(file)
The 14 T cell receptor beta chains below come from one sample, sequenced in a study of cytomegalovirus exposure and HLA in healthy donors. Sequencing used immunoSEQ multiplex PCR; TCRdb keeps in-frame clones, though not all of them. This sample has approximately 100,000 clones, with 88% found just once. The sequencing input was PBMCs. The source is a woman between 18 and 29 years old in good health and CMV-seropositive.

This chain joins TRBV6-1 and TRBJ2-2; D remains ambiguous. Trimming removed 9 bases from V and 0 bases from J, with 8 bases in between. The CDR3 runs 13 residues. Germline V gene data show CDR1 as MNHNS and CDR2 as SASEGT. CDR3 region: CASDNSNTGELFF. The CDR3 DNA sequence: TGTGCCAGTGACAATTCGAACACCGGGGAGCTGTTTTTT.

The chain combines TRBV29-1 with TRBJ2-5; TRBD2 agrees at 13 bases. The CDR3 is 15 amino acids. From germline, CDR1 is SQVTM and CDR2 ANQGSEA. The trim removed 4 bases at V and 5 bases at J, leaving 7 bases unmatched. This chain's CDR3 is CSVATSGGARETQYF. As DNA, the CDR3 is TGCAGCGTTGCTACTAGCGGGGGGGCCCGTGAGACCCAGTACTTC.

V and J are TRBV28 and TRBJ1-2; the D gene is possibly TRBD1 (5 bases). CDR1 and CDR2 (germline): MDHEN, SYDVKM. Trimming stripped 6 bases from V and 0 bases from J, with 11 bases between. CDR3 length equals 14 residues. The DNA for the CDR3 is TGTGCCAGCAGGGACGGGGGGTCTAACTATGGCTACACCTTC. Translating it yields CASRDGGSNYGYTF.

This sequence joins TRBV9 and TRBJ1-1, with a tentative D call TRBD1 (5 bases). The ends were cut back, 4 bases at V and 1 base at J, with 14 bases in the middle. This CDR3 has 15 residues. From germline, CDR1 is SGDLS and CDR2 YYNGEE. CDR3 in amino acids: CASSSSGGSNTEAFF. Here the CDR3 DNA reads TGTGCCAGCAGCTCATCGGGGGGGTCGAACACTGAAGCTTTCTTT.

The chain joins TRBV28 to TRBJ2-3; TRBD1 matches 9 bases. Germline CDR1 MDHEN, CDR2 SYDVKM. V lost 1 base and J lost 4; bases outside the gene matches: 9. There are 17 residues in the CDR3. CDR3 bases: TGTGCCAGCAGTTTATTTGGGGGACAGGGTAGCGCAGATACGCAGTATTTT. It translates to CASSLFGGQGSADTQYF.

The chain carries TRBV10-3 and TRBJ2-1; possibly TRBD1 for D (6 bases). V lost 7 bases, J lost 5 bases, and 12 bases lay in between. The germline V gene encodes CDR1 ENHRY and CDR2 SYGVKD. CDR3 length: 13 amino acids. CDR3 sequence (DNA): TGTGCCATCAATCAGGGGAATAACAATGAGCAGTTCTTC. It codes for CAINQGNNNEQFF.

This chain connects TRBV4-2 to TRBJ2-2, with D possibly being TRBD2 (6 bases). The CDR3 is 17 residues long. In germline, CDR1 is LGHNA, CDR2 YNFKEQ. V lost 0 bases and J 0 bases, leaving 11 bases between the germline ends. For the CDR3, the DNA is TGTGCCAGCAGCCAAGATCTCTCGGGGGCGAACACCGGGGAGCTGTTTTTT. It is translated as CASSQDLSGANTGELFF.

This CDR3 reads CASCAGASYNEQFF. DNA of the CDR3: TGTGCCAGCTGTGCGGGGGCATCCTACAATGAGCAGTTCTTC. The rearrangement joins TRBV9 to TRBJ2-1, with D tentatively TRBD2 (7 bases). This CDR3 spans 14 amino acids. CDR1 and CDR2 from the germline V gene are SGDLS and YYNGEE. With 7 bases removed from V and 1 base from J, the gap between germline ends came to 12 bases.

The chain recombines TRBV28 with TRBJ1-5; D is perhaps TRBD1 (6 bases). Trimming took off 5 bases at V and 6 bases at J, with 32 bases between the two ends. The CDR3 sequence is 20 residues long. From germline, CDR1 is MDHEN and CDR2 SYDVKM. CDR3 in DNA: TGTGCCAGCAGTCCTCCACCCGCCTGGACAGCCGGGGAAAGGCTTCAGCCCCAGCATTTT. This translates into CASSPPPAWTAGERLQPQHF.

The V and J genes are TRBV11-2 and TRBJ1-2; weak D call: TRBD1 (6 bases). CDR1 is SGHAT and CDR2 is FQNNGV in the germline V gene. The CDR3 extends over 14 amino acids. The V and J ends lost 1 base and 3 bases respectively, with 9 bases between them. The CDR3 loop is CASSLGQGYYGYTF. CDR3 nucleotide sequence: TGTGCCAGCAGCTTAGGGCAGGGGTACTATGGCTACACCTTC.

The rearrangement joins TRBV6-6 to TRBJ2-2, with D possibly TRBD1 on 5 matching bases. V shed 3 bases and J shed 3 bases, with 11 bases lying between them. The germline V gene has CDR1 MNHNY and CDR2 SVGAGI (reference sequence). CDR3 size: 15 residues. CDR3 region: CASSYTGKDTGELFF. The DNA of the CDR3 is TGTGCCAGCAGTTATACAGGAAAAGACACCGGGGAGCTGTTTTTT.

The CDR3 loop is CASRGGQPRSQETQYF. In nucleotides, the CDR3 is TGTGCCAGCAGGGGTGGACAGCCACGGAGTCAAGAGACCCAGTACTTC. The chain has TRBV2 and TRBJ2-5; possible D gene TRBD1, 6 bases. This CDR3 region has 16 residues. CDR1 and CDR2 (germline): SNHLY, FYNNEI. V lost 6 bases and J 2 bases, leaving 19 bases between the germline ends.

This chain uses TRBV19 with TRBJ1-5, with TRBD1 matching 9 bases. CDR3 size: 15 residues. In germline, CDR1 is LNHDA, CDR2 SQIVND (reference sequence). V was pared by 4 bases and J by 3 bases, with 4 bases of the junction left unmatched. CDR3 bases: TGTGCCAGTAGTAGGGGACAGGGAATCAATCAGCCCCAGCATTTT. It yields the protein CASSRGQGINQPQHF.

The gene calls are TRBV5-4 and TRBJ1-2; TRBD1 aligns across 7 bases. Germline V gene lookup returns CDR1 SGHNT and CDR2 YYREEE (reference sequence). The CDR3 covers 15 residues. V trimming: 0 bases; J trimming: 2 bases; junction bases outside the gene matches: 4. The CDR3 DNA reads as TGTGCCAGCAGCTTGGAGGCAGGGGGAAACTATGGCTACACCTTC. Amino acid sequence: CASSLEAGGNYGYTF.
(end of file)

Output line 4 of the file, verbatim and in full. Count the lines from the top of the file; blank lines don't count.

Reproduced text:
V and J are TRBV28 and TRBJ1-2; the D gene is possibly TRBD1 (5 bases). CDR1 and CDR2 (germline): MDHEN, SYDVKM. Trimming stripped 6 bases from V and 0 bases from J, with 11 bases between. CDR3 length equals 14 residues. The DNA for the CDR3 is TGTGCCAGCAGGGACGGGGGGTCTAACTATGGCTACACCTTC. Translating it yields CASRDGGSNYGYTF.